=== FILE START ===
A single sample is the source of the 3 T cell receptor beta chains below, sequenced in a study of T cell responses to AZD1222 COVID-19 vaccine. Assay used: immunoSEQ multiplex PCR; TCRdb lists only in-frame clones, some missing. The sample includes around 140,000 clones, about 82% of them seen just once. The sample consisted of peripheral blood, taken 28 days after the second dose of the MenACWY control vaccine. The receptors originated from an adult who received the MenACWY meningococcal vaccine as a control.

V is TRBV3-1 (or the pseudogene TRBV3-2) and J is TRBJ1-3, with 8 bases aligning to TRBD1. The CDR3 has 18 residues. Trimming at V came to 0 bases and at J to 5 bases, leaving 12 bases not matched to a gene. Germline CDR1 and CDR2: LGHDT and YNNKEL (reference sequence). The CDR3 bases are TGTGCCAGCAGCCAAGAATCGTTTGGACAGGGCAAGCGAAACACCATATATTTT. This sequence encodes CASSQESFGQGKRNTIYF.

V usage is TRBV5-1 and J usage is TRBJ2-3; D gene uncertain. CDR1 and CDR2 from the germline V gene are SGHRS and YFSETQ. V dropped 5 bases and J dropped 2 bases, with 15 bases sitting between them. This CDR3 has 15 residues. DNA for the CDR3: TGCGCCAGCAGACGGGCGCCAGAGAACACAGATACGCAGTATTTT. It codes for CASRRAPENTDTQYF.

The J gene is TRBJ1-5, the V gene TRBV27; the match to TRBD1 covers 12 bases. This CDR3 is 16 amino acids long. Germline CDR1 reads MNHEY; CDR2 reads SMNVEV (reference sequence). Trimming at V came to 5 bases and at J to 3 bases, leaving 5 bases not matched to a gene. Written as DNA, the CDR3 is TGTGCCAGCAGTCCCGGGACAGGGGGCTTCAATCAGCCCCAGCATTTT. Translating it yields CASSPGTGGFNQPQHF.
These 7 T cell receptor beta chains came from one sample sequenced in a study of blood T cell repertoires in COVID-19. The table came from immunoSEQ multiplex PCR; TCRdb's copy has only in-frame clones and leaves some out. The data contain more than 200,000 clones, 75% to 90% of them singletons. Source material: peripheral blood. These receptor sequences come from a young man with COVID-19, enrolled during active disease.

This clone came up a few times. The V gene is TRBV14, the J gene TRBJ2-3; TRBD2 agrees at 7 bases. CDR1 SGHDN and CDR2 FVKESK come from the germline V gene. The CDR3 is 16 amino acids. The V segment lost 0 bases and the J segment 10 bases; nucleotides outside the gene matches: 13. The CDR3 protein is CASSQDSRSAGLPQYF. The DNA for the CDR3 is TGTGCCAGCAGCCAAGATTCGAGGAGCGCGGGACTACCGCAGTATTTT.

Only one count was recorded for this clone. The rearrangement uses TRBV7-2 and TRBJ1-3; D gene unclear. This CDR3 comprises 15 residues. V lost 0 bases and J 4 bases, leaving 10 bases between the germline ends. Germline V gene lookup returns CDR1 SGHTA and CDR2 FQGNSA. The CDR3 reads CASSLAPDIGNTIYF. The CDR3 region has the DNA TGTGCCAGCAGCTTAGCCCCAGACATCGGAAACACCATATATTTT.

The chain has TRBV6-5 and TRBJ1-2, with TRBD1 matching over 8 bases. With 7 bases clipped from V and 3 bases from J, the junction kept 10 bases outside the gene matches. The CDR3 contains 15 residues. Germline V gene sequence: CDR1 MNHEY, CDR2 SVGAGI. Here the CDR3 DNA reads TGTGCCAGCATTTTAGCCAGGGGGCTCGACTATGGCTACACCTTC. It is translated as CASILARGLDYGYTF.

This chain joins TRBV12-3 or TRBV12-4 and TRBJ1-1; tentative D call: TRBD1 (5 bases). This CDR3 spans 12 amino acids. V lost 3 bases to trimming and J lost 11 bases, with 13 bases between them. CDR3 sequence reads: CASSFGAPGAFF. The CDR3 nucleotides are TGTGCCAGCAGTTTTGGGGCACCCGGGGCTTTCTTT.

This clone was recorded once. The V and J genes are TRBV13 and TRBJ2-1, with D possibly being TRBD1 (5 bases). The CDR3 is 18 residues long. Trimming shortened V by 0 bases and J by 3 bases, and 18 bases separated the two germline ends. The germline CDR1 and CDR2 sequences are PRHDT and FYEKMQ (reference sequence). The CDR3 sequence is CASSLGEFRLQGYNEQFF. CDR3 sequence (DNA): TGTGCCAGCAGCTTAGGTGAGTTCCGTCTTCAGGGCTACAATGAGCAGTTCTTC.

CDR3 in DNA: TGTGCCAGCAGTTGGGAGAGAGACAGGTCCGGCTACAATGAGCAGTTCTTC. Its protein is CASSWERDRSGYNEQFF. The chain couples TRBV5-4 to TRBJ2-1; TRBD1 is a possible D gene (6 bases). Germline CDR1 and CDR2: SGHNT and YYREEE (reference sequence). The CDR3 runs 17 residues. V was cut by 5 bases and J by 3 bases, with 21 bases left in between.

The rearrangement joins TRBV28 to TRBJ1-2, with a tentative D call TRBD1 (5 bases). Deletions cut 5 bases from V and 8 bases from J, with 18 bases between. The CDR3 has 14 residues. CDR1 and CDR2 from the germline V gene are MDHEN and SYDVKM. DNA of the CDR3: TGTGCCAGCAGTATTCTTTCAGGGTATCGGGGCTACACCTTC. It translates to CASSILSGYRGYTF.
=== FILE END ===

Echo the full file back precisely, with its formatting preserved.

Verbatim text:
A single sample is the source of the 3 T cell receptor beta chains below, sequenced in a study of T cell responses to AZD1222 COVID-19 vaccine. Assay used: immunoSEQ multiplex PCR; TCRdb lists only in-frame clones, some missing. The sample includes around 140,000 clones, about 82% of them seen just once. The sample consisted of peripheral blood, taken 28 days after the second dose of the MenACWY control vaccine. The receptors originated from an adult who received the MenACWY meningococcal vaccine as a control.

V is TRBV3-1 (or the pseudogene TRBV3-2) and J is TRBJ1-3, with 8 bases aligning to TRBD1. The CDR3 has 18 residues. Trimming at V came to 0 bases and at J to 5 bases, leaving 12 bases not matched to a gene. Germline CDR1 and CDR2: LGHDT and YNNKEL (reference sequence). The CDR3 bases are TGTGCCAGCAGCCAAGAATCGTTTGGACAGGGCAAGCGAAACACCATATATTTT. This sequence encodes CASSQESFGQGKRNTIYF.

V usage is TRBV5-1 and J usage is TRBJ2-3; D gene uncertain. CDR1 and CDR2 from the germline V gene are SGHRS and YFSETQ. V dropped 5 bases and J dropped 2 bases, with 15 bases sitting between them. This CDR3 has 15 residues. DNA for the CDR3: TGCGCCAGCAGACGGGCGCCAGAGAACACAGATACGCAGTATTTT. It codes for CASRRAPENTDTQYF.

The J gene is TRBJ1-5, the V gene TRBV27; the match to TRBD1 covers 12 bases. This CDR3 is 16 amino acids long. Germline CDR1 reads MNHEY; CDR2 reads SMNVEV (reference sequence). Trimming at V came to 5 bases and at J to 3 bases, leaving 5 bases not matched to a gene. Written as DNA, the CDR3 is TGTGCCAGCAGTCCCGGGACAGGGGGCTTCAATCAGCCCCAGCATTTT. Translating it yields CASSPGTGGFNQPQHF.
These 7 T cell receptor beta chains came from one sample sequenced in a study of blood T cell repertoires in COVID-19. The table came from immunoSEQ multiplex PCR; TCRdb's copy has only in-frame clones and leaves some out. The data contain more than 200,000 clones, 75% to 90% of them singletons. Source material: peripheral blood. These receptor sequences come from a young man with COVID-19, enrolled during active disease.

This clone came up a few times. The V gene is TRBV14, the J gene TRBJ2-3; TRBD2 agrees at 7 bases. CDR1 SGHDN and CDR2 FVKESK come from the germline V gene. The CDR3 is 16 amino acids. The V segment lost 0 bases and the J segment 10 bases; nucleotides outside the gene matches: 13. The CDR3 protein is CASSQDSRSAGLPQYF. The DNA for the CDR3 is TGTGCCAGCAGCCAAGATTCGAGGAGCGCGGGACTACCGCAGTATTTT.

Only one count was recorded for this clone. The rearrangement uses TRBV7-2 and TRBJ1-3; D gene unclear. This CDR3 comprises 15 residues. V lost 0 bases and J 4 bases, leaving 10 bases between the germline ends. Germline V gene lookup returns CDR1 SGHTA and CDR2 FQGNSA. The CDR3 reads CASSLAPDIGNTIYF. The CDR3 region has the DNA TGTGCCAGCAGCTTAGCCCCAGACATCGGAAACACCATATATTTT.

The chain has TRBV6-5 and TRBJ1-2, with TRBD1 matching over 8 bases. With 7 bases clipped from V and 3 bases from J, the junction kept 10 bases outside the gene matches. The CDR3 contains 15 residues. Germline V gene sequence: CDR1 MNHEY, CDR2 SVGAGI. Here the CDR3 DNA reads TGTGCCAGCATTTTAGCCAGGGGGCTCGACTATGGCTACACCTTC. It is translated as CASILARGLDYGYTF.

This chain joins TRBV12-3 or TRBV12-4 and TRBJ1-1; tentative D call: TRBD1 (5 bases). This CDR3 spans 12 amino acids. V lost 3 bases to trimming and J lost 11 bases, with 13 bases between them. CDR3 sequence reads: CASSFGAPGAFF. The CDR3 nucleotides are TGTGCCAGCAGTTTTGGGGCACCCGGGGCTTTCTTT.

This clone was recorded once. The V and J genes are TRBV13 and TRBJ2-1, with D possibly being TRBD1 (5 bases). The CDR3 is 18 residues long. Trimming shortened V by 0 bases and J by 3 bases, and 18 bases separated the two germline ends. The germline CDR1 and CDR2 sequences are PRHDT and FYEKMQ (reference sequence). The CDR3 sequence is CASSLGEFRLQGYNEQFF. CDR3 sequence (DNA): TGTGCCAGCAGCTTAGGTGAGTTCCGTCTTCAGGGCTACAATGAGCAGTTCTTC.

CDR3 in DNA: TGTGCCAGCAGTTGGGAGAGAGACAGGTCCGGCTACAATGAGCAGTTCTTC. Its protein is CASSWERDRSGYNEQFF. The chain couples TRBV5-4 to TRBJ2-1; TRBD1 is a possible D gene (6 bases). Germline CDR1 and CDR2: SGHNT and YYREEE (reference sequence). The CDR3 runs 17 residues. V was cut by 5 bases and J by 3 bases, with 21 bases left in between.

The rearrangement joins TRBV28 to TRBJ1-2, with a tentative D call TRBD1 (5 bases). Deletions cut 5 bases from V and 8 bases from J, with 18 bases between. The CDR3 has 14 residues. CDR1 and CDR2 from the germline V gene are MDHEN and SYDVKM. DNA of the CDR3: TGTGCCAGCAGTATTCTTTCAGGGTATCGGGGCTACACCTTC. It translates to CASSILSGYRGYTF.